Published in: NepalNews.com | NepalNewsMobile.com
Despite claiming that Nepal was a land of tolerant philosophies, the tale of Nepal for the last few centuries has been that of moral decline where intellectual descent was not tolerated. Understandably, those enjoying the power wanted to keep the status quo while the deprived ones sought to bring a change. Only unfortunate side of that inconvenient reality was that the discourse could not take a path of civility. For long, rulers acted as the gatekeepers of “truth” creating a dangerous antagonism between those who already embraced a new truth and those who will eventually end up embracing it tomorrow.
Aspirants of revolutionary change in the 1950s were vehemently suppressed just until the Rana regime was toppled. Panchayat regime suppressed the socialist and democratic forces until it was brought down by a popular movement in the 1990. Repeating the same pattern, the post-1990 regime sought to suppress the minority aspirants of change and challenged them to dare to rebel, and we know what the result was. Continue reading
Published in: INSN.org | Chautari-Canada | Pratibhapunja-Nepal
“A good traveler has no fixed plans, and is not intent on arriving.” Lao Tzu, Chinese Philosopher and Father of Taoism
“A good traveler has no fixed plans”, says a Taoist teaching. Why would be an unplanned travel be better than a planned one? Having heard of the extreme importance of planning for too many years, I was bewildered. This made me curious to trace back into my own life to inspect validity or invalidity of this statement. I noticed that most of my technical and scientific knowledge was acquired through a planned and institutional process and most of the wisdom was drawn from random situations never thought of encountering. Further, most of the mind-stimulating situations of my journeys were neither guided nor planned. One of those most rewarding journeys of my life was made in Rasuwa, a mountainous region North-West of Kathmandu. This was among the and they shed much light about nature, people, and governance than many long and planned journeys. Therefore, I want to scratch a small fraction of that journey in Rasuwa in this article.
It was in early 1980s that the forces of inner struggles and youthful thoughts were channeling me to take an unknown journey. I had traveled to Dandagaun, Rasuwa, in a hope to become a teacher but my dream to obtain the job had not come true due to administrative changes that had just occurred, which I learned about only after reaching there. Faced with uncertainty, I embarked a new journey to Dhunche, the administrative headquarter of Rasuwa, in search of other opportunities. However short or trivial this journey may look to the familiar, it has left me with unforgettable memories and unprecedented lessons of life. Continue reading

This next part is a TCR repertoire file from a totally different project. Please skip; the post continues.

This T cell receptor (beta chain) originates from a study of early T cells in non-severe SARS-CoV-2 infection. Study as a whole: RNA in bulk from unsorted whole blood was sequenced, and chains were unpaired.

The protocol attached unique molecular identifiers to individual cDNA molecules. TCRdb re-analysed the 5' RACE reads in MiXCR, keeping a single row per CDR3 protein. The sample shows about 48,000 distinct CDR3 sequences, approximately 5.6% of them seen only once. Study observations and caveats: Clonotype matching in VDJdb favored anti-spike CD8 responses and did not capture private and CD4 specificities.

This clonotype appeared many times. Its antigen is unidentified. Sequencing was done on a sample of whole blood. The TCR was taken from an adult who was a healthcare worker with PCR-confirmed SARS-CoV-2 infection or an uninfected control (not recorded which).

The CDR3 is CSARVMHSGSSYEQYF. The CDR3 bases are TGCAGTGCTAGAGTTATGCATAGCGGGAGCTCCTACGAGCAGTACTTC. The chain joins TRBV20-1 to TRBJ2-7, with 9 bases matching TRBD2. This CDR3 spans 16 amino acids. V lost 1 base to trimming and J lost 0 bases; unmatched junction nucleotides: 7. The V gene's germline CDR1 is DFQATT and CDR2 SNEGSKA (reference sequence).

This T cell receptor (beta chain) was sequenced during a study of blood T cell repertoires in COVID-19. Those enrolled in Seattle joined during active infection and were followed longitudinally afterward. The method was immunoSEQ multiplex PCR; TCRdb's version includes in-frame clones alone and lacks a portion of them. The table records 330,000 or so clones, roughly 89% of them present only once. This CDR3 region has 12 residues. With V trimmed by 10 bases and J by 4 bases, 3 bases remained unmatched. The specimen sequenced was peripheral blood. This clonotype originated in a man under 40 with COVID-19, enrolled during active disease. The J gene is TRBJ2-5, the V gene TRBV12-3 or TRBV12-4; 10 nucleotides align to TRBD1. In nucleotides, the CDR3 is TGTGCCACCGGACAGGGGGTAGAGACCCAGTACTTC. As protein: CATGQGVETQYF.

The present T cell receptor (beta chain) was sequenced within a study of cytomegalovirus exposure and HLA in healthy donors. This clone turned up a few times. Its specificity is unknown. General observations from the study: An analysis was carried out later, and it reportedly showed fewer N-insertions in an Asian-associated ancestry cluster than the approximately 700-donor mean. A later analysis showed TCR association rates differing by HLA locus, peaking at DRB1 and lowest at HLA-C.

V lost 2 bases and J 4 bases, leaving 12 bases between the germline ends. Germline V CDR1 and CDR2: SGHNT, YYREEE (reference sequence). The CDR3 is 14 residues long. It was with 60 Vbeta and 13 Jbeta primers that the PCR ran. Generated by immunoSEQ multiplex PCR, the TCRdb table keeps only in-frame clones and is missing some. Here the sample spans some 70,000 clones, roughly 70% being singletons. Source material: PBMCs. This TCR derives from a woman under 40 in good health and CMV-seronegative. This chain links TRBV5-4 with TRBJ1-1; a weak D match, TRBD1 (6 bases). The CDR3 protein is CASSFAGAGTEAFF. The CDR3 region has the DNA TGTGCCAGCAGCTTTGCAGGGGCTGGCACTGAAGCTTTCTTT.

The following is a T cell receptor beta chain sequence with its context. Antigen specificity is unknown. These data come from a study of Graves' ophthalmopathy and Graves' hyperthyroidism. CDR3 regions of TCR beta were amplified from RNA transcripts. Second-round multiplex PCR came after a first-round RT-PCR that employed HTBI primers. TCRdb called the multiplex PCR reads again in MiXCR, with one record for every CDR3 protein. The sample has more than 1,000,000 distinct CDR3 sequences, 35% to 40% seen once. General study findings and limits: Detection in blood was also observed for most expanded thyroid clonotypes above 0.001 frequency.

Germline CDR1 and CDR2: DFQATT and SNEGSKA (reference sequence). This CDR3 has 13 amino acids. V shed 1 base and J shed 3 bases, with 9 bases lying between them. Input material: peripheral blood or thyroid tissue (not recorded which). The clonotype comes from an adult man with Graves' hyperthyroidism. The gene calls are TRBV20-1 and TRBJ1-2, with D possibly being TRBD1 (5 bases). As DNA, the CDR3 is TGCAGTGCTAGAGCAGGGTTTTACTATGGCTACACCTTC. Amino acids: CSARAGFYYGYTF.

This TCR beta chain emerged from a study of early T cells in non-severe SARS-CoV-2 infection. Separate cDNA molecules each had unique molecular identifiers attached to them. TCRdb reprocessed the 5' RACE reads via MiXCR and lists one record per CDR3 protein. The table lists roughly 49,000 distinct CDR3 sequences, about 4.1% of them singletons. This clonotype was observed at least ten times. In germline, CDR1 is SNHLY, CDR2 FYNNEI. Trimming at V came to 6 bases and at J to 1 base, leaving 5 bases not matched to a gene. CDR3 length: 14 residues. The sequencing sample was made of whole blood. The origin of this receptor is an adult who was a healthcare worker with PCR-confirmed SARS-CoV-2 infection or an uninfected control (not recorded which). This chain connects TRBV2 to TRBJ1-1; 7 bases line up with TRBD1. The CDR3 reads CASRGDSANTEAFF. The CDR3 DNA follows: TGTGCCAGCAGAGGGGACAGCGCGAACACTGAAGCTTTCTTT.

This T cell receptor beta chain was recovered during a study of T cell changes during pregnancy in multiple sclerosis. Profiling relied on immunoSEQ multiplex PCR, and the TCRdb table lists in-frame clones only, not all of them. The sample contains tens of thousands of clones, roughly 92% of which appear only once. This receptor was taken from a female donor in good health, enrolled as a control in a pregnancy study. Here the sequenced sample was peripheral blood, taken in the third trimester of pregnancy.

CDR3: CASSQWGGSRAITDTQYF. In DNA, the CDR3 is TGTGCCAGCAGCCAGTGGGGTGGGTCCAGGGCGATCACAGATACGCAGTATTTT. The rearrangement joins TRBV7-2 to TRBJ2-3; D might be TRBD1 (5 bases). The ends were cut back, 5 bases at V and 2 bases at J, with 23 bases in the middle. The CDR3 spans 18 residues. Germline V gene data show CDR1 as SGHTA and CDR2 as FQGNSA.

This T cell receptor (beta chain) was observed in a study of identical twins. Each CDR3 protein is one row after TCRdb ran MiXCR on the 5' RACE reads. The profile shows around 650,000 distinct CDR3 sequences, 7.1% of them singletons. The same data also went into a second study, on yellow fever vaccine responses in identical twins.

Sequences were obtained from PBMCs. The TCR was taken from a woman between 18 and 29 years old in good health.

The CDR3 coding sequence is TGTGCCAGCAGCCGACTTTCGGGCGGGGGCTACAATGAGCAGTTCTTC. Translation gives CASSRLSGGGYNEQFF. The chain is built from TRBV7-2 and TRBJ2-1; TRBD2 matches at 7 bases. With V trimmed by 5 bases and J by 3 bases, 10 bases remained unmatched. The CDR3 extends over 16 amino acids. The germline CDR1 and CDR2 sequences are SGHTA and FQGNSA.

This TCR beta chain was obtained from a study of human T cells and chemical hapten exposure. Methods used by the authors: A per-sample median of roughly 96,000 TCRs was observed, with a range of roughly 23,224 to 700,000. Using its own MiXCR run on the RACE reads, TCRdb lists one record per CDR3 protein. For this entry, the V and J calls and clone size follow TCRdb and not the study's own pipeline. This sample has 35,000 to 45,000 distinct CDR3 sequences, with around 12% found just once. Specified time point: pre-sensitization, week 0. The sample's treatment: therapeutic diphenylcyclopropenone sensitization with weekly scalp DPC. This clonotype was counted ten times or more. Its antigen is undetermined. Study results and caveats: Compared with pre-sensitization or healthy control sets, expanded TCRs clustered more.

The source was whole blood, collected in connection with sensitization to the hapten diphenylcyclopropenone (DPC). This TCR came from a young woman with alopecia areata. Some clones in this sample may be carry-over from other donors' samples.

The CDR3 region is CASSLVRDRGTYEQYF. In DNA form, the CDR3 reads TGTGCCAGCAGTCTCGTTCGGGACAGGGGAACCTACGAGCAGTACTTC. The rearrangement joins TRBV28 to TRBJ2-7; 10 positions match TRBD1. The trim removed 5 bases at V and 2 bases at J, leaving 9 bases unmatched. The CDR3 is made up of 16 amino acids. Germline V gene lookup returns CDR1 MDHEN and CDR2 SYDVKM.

Published in: INSN.org | PrabasiNepali.com | NepaliPost.com | Nepalipress.com
At the midnight of Friday, October 10, 2008 my nephew Nava Raj phoned me to tell that my niece Gita had passed away and our relatives were converging to Pokhara. The jolt of bad news came only three hours before my planned trip to the USA to submit a proposal concerning Nepal. I entered into a state of confusion and dismay. I phoned my nephew Balakrishna but found that he was not the strong person I knew; he cried and difficultly conveyed that my brother was close to unconscious, unable to witness the passing away of his young daughter in front of his eyes. They were preparing to give her last rites at Ram Ghat in a few hours time. By the time all this happened, it was an hour before my departure time and I began to think about what I was to do. My mind was long busy running through the stored images of my memory, unsettled thoughts, and repeatedly flashing the way she had greeted me the last time saying “Kanchha Ba”. A little one year old daughter besides her, she had a gaze and smile that lacked happiness. My bothered senses could not corner her for inquiry then but the wished future opportunity was not to come true. Running across my mind now were the images of her dead body in the hospital bed and an oblivious two years old daughter roaming in the Angan (patio) at her village. The ethicality and appropriateness of my journey emerged tall as my niece’s dead body was lying on a hospital bed waiting to be taken away. Continue reading
Published in: NepalHorizons.com | NepaliPost.com | Nepalipress.net | PrabasiNepali.com | DcNepal.com
“When it is obvious that the goals cannot be reached, don’t adjust the goals, adjust the action steps.” Confucius, a Chinese philosopher
In the aftermath of the student uprising of 1980 (2036BS), I was released from Bhadragol Jail in Kathmandu along with dozens of other student activists. I had missed my Intermediate of Science classes at Tri-Chandra College in the middle of a semester due to the imprisonment. And, for a young student of age 17 like me, coping with the courses became difficult and I ended up going to the exams poorly prepared. I failed some subjects and barely passed the others but most importantly I lost the edge on education. This situation, compounded with the reality of having had no connection to people with influence, I had nothing but uncertainties looming in my life. However, I continued on and wrote my last semester exams with reasonable success but what next? The forces of circumstances were cornering me to take steps unknown to me. Continue reading